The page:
Honoring poet Ilya Kaminsky with a Metcalf Award, the American Academy of Arts and Letters wrote, “With his magical style in English, poems in Dancing In Odessa seem like a literary counterpart to Chagall in which laws of gravity have been suspended and colors reassigned, but only to make everyday reality that much more indelible.” Anthony Hecht called him “A superb and vigorous imagination, a poetic talent of rare and beautiful proportions.” Kaminsky, who was born in Odessa and lives in California, writes award-winning poetry in both Russian and English. He teaches creative writing and translation at San Diego State University.
March 12th Thursday 8:00 p.m. Amherst Books
Alex Chee has described Nami Mun as “easily one of the most important new talents in American fiction.” Her novel, Miles from Nowhere, which chronicles the life of a Korean immigrant teen living on the streets of New York in the 1980’s, was described by People magazine as “[A] searing debut […][Mun] writes with lovely precision, lending a hallucinatory beauty to the bleak world she has created.” Peter Ho Davies called it “A starkly beautiful book, shot through with grace and lit by an off-hand street poetry.” The recipient of a Pushcart Prize as well as many other honors, Mun lives and teaches creative writing in Chicago.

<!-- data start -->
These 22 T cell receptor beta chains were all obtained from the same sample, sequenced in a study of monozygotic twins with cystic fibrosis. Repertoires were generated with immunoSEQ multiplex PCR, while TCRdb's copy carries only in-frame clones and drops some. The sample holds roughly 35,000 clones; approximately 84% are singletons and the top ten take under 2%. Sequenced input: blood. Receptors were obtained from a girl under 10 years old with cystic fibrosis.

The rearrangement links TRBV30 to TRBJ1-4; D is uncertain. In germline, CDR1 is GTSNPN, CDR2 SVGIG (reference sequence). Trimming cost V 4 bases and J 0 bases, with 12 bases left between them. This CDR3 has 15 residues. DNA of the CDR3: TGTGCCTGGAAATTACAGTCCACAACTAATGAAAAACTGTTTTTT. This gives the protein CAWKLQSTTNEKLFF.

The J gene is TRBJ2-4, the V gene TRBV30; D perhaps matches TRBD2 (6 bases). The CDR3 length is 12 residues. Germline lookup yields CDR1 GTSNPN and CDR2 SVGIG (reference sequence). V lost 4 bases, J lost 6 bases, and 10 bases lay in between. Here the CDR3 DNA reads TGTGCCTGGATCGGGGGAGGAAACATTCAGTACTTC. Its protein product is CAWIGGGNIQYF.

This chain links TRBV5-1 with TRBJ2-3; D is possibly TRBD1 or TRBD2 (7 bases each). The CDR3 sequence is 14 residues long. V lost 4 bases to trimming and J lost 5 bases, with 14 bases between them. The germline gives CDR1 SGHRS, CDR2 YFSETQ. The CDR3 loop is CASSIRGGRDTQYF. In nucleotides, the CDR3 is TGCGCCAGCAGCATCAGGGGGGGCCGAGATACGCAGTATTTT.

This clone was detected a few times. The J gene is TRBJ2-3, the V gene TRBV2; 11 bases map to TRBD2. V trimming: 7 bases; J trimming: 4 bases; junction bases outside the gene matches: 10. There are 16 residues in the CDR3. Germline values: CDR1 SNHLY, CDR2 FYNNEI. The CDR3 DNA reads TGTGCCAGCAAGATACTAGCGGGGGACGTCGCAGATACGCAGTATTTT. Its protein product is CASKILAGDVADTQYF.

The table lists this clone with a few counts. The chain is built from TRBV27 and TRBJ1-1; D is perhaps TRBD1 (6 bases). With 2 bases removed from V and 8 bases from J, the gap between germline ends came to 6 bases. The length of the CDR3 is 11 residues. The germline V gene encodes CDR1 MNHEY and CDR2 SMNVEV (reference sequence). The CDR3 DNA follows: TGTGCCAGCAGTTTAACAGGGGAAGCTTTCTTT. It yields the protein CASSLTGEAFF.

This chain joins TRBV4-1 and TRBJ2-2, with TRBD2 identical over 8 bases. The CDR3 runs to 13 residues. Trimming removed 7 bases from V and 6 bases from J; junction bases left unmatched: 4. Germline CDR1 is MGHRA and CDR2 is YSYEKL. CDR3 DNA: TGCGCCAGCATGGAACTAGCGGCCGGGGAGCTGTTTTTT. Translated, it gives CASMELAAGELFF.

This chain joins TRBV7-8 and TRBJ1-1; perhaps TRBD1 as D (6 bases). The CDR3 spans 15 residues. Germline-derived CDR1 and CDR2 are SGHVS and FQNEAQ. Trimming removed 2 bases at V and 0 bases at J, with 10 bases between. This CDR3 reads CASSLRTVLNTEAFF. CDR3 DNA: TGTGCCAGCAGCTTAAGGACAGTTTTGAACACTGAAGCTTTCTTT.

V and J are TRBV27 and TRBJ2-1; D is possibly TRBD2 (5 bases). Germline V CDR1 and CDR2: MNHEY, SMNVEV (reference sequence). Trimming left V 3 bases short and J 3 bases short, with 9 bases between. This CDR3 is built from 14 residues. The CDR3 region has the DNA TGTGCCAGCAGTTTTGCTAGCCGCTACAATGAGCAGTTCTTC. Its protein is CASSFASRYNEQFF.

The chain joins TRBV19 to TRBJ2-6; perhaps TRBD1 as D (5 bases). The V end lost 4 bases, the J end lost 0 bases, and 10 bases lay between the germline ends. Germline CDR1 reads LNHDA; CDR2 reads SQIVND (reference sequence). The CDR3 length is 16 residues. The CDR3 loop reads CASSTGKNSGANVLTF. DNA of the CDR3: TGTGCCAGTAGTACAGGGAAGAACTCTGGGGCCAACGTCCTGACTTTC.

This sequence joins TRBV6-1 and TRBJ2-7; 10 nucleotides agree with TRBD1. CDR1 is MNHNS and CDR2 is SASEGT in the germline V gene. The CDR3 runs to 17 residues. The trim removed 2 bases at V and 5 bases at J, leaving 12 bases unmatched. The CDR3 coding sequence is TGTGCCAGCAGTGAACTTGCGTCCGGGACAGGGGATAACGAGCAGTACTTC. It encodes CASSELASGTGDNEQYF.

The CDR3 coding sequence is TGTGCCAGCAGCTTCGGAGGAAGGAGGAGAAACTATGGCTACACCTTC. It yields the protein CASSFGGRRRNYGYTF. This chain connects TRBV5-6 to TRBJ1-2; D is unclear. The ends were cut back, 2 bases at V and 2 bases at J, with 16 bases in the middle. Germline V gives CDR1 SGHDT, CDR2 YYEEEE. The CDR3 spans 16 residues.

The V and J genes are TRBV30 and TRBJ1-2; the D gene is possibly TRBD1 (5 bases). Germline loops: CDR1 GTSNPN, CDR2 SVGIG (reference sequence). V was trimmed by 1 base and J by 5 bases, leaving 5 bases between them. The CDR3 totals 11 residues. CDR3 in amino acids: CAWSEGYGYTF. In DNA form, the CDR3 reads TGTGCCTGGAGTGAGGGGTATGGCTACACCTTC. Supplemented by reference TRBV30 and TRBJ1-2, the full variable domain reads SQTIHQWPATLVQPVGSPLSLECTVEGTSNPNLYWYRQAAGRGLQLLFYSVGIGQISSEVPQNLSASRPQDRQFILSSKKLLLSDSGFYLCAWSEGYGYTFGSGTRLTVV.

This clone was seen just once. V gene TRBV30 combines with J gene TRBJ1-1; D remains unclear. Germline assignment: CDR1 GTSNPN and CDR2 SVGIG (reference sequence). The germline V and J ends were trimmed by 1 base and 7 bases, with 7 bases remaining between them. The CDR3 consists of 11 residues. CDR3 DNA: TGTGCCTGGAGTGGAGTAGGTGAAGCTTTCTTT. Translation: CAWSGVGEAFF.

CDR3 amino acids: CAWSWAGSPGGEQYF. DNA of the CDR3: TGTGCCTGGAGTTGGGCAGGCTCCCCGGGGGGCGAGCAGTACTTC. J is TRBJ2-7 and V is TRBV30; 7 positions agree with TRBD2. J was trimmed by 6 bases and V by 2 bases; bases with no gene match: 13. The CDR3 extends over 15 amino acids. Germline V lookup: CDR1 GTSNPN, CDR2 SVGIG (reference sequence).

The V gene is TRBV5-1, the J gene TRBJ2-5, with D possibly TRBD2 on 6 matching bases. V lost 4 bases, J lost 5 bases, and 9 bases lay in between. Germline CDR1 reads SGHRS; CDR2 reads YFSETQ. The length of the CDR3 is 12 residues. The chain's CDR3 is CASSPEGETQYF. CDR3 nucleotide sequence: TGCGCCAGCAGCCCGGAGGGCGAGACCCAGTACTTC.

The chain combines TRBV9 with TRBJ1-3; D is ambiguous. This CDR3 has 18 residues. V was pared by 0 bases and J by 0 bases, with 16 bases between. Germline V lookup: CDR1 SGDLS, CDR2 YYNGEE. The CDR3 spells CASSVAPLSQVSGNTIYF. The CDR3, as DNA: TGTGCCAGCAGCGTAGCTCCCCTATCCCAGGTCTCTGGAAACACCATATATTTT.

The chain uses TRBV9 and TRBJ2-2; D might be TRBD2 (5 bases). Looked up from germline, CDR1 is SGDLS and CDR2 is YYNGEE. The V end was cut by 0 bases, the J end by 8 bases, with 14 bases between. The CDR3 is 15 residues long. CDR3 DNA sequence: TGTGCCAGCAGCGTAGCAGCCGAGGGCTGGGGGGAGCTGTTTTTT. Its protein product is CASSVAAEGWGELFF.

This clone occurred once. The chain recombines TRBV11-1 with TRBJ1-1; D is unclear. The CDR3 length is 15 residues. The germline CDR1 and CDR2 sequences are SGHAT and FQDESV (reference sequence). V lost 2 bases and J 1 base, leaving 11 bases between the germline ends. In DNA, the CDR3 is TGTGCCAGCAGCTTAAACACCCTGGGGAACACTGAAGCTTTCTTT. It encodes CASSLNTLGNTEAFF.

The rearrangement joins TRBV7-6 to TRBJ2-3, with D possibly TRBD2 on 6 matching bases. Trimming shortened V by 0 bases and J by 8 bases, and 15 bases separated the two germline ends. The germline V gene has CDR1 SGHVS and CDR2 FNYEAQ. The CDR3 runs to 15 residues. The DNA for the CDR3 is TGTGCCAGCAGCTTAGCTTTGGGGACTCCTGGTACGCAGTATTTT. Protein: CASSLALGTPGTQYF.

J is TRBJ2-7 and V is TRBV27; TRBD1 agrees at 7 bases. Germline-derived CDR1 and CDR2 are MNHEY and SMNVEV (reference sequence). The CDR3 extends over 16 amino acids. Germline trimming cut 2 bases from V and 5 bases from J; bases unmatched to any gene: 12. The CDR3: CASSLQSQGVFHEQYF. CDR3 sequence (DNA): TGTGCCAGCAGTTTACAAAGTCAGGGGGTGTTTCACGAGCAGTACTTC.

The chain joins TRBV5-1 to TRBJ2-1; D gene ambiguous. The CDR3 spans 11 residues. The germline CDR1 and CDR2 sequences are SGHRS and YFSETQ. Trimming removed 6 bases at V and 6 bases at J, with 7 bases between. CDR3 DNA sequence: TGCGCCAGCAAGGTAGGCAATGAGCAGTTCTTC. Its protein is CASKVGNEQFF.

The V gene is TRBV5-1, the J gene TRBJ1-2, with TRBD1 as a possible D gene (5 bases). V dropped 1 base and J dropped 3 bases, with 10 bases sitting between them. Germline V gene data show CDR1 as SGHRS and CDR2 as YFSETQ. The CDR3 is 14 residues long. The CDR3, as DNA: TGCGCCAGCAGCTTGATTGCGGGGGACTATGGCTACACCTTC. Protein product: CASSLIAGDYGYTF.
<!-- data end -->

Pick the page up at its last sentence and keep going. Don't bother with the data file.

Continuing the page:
March 25th Wednesday 8:00 p.m. Amherst Books
Writing for The New York Observer, Adam Begley called Emily Barton "A copiously talented, daring writer,” and Thomas Pynchon has described her work as "blessedly post-ironic, engaging and heartfelt." Her novel Brookland imagines an 18th-century gin distiller who dreams of a bridge that might connect Brooklyn with Manhattan.
The New York Times called Brookland “[m]arvelous,” and named it a 2006 Notable Book. Barton lives in the Hudson River Valley, and teaches at Yale University and Bard College.